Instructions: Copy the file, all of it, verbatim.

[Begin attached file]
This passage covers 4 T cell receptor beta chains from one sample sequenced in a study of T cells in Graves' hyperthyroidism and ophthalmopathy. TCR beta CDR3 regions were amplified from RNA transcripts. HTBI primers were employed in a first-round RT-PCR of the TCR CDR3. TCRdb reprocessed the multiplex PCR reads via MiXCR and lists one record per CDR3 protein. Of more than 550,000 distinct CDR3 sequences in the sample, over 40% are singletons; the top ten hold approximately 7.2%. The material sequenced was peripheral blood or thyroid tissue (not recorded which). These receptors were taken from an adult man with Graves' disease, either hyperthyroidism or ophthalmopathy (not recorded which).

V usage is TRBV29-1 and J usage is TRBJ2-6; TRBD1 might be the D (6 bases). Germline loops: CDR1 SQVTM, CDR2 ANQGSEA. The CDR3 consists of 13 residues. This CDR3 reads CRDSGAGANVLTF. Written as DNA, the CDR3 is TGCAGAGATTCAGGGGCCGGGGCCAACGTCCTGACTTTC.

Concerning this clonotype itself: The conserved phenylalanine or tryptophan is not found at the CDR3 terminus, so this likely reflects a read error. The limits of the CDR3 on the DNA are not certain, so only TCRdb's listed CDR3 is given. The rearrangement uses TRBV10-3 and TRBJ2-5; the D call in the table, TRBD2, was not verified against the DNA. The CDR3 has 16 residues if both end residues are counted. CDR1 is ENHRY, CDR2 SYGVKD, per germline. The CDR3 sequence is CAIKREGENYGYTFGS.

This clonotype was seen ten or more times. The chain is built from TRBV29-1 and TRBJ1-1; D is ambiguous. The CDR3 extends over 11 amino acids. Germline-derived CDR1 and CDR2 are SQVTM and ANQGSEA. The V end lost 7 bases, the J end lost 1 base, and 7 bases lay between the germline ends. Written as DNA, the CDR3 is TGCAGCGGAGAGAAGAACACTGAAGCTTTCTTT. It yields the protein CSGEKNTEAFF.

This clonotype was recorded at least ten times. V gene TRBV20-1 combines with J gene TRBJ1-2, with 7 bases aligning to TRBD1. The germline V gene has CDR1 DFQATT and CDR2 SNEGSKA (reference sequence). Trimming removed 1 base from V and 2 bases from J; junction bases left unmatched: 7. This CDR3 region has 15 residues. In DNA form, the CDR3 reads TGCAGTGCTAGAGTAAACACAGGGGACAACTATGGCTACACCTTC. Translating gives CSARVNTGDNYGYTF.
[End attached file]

This passage covers 4 T cell receptor beta chains from one sample sequenced in a study of T cells in Graves' hyperthyroidism and ophthalmopathy. TCR beta CDR3 regions were amplified from RNA transcripts. HTBI primers were employed in a first-round RT-PCR of the TCR CDR3. TCRdb reprocessed the multiplex PCR reads via MiXCR and lists one record per CDR3 protein. Of more than 550,000 distinct CDR3 sequences in the sample, over 40% are singletons; the top ten hold approximately 7.2%. The material sequenced was peripheral blood or thyroid tissue (not recorded which). These receptors were taken from an adult man with Graves' disease, either hyperthyroidism or ophthalmopathy (not recorded which).

V usage is TRBV29-1 and J usage is TRBJ2-6; TRBD1 might be the D (6 bases). Germline loops: CDR1 SQVTM, CDR2 ANQGSEA. The CDR3 consists of 13 residues. This CDR3 reads CRDSGAGANVLTF. Written as DNA, the CDR3 is TGCAGAGATTCAGGGGCCGGGGCCAACGTCCTGACTTTC.

Concerning this clonotype itself: The conserved phenylalanine or tryptophan is not found at the CDR3 terminus, so this likely reflects a read error. The limits of the CDR3 on the DNA are not certain, so only TCRdb's listed CDR3 is given. The rearrangement uses TRBV10-3 and TRBJ2-5; the D call in the table, TRBD2, was not verified against the DNA. The CDR3 has 16 residues if both end residues are counted. CDR1 is ENHRY, CDR2 SYGVKD, per germline. The CDR3 sequence is CAIKREGENYGYTFGS.

This clonotype was seen ten or more times. The chain is built from TRBV29-1 and TRBJ1-1; D is ambiguous. The CDR3 extends over 11 amino acids. Germline-derived CDR1 and CDR2 are SQVTM and ANQGSEA. The V end lost 7 bases, the J end lost 1 base, and 7 bases lay between the germline ends. Written as DNA, the CDR3 is TGCAGCGGAGAGAAGAACACTGAAGCTTTCTTT. It yields the protein CSGEKNTEAFF.

This clonotype was recorded at least ten times. V gene TRBV20-1 combines with J gene TRBJ1-2, with 7 bases aligning to TRBD1. The germline V gene has CDR1 DFQATT and CDR2 SNEGSKA (reference sequence). Trimming removed 1 base from V and 2 bases from J; junction bases left unmatched: 7. This CDR3 region has 15 residues. In DNA form, the CDR3 reads TGCAGTGCTAGAGTAAACACAGGGGACAACTATGGCTACACCTTC. Translating gives CSARVNTGDNYGYTF.